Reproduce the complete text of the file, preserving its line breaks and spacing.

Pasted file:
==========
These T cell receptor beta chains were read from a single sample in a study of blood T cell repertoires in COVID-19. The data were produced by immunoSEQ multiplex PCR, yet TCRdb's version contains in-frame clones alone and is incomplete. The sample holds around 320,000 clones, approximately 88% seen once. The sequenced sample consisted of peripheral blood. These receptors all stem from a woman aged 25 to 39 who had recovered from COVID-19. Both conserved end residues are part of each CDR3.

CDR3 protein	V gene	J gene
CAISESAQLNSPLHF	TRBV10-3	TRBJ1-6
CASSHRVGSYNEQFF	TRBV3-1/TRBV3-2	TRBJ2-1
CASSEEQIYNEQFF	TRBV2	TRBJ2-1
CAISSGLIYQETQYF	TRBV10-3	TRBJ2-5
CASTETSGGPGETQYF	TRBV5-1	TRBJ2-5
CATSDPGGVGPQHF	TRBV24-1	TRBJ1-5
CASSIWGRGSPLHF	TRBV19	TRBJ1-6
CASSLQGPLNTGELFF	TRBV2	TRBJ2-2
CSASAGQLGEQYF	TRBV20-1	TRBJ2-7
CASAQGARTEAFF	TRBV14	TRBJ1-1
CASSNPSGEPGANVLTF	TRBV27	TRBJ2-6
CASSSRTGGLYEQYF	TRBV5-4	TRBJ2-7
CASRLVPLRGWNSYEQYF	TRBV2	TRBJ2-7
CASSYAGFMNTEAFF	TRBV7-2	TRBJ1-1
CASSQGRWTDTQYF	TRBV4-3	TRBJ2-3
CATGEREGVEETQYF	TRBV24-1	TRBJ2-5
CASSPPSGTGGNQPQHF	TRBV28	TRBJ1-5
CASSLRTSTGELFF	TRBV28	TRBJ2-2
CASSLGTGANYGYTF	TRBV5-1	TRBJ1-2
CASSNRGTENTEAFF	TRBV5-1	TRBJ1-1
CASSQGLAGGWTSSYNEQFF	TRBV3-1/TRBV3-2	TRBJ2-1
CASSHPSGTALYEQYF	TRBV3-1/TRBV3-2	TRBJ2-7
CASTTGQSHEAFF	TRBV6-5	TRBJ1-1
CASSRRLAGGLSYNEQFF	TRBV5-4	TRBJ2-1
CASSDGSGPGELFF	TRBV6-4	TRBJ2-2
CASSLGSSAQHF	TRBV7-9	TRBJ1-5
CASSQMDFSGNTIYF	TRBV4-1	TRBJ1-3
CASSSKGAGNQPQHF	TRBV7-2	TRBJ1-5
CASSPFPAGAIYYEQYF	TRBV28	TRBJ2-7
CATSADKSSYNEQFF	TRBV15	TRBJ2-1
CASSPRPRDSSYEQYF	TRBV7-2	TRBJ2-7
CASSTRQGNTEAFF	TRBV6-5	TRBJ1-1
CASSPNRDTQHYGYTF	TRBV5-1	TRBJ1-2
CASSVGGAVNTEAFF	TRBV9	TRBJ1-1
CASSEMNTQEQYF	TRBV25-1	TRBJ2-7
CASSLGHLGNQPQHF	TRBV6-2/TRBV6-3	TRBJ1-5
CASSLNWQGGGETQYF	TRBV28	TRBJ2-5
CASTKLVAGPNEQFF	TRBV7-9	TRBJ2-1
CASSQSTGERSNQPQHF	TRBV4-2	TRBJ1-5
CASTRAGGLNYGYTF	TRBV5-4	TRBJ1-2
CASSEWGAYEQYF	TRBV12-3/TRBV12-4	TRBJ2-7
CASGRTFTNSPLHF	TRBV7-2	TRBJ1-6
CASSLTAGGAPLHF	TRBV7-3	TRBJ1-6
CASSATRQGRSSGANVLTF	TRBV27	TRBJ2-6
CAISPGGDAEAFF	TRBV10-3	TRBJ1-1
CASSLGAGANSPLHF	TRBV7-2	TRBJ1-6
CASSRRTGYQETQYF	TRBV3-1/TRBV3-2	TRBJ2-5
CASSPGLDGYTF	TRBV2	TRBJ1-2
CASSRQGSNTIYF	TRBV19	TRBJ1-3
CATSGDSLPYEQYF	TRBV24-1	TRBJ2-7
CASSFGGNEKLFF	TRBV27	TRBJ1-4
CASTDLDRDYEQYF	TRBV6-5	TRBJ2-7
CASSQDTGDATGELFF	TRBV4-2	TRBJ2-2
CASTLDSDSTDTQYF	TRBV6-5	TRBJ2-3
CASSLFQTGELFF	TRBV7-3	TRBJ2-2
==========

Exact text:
These T cell receptor beta chains were read from a single sample in a study of blood T cell repertoires in COVID-19. The data were produced by immunoSEQ multiplex PCR, yet TCRdb's version contains in-frame clones alone and is incomplete. The sample holds around 320,000 clones, approximately 88% seen once. The sequenced sample consisted of peripheral blood. These receptors all stem from a woman aged 25 to 39 who had recovered from COVID-19. Both conserved end residues are part of each CDR3.

CDR3 protein	V gene	J gene
CAISESAQLNSPLHF	TRBV10-3	TRBJ1-6
CASSHRVGSYNEQFF	TRBV3-1/TRBV3-2	TRBJ2-1
CASSEEQIYNEQFF	TRBV2	TRBJ2-1
CAISSGLIYQETQYF	TRBV10-3	TRBJ2-5
CASTETSGGPGETQYF	TRBV5-1	TRBJ2-5
CATSDPGGVGPQHF	TRBV24-1	TRBJ1-5
CASSIWGRGSPLHF	TRBV19	TRBJ1-6
CASSLQGPLNTGELFF	TRBV2	TRBJ2-2
CSASAGQLGEQYF	TRBV20-1	TRBJ2-7
CASAQGARTEAFF	TRBV14	TRBJ1-1
CASSNPSGEPGANVLTF	TRBV27	TRBJ2-6
CASSSRTGGLYEQYF	TRBV5-4	TRBJ2-7
CASRLVPLRGWNSYEQYF	TRBV2	TRBJ2-7
CASSYAGFMNTEAFF	TRBV7-2	TRBJ1-1
CASSQGRWTDTQYF	TRBV4-3	TRBJ2-3
CATGEREGVEETQYF	TRBV24-1	TRBJ2-5
CASSPPSGTGGNQPQHF	TRBV28	TRBJ1-5
CASSLRTSTGELFF	TRBV28	TRBJ2-2
CASSLGTGANYGYTF	TRBV5-1	TRBJ1-2
CASSNRGTENTEAFF	TRBV5-1	TRBJ1-1
CASSQGLAGGWTSSYNEQFF	TRBV3-1/TRBV3-2	TRBJ2-1
CASSHPSGTALYEQYF	TRBV3-1/TRBV3-2	TRBJ2-7
CASTTGQSHEAFF	TRBV6-5	TRBJ1-1
CASSRRLAGGLSYNEQFF	TRBV5-4	TRBJ2-1
CASSDGSGPGELFF	TRBV6-4	TRBJ2-2
CASSLGSSAQHF	TRBV7-9	TRBJ1-5
CASSQMDFSGNTIYF	TRBV4-1	TRBJ1-3
CASSSKGAGNQPQHF	TRBV7-2	TRBJ1-5
CASSPFPAGAIYYEQYF	TRBV28	TRBJ2-7
CATSADKSSYNEQFF	TRBV15	TRBJ2-1
CASSPRPRDSSYEQYF	TRBV7-2	TRBJ2-7
CASSTRQGNTEAFF	TRBV6-5	TRBJ1-1
CASSPNRDTQHYGYTF	TRBV5-1	TRBJ1-2
CASSVGGAVNTEAFF	TRBV9	TRBJ1-1
CASSEMNTQEQYF	TRBV25-1	TRBJ2-7
CASSLGHLGNQPQHF	TRBV6-2/TRBV6-3	TRBJ1-5
CASSLNWQGGGETQYF	TRBV28	TRBJ2-5
CASTKLVAGPNEQFF	TRBV7-9	TRBJ2-1
CASSQSTGERSNQPQHF	TRBV4-2	TRBJ1-5
CASTRAGGLNYGYTF	TRBV5-4	TRBJ1-2
CASSEWGAYEQYF	TRBV12-3/TRBV12-4	TRBJ2-7
CASGRTFTNSPLHF	TRBV7-2	TRBJ1-6
CASSLTAGGAPLHF	TRBV7-3	TRBJ1-6
CASSATRQGRSSGANVLTF	TRBV27	TRBJ2-6
CAISPGGDAEAFF	TRBV10-3	TRBJ1-1
CASSLGAGANSPLHF	TRBV7-2	TRBJ1-6
CASSRRTGYQETQYF	TRBV3-1/TRBV3-2	TRBJ2-5
CASSPGLDGYTF	TRBV2	TRBJ1-2
CASSRQGSNTIYF	TRBV19	TRBJ1-3
CATSGDSLPYEQYF	TRBV24-1	TRBJ2-7
CASSFGGNEKLFF	TRBV27	TRBJ1-4
CASTDLDRDYEQYF	TRBV6-5	TRBJ2-7
CASSQDTGDATGELFF	TRBV4-2	TRBJ2-2
CASTLDSDSTDTQYF	TRBV6-5	TRBJ2-3
CASSLFQTGELFF	TRBV7-3	TRBJ2-2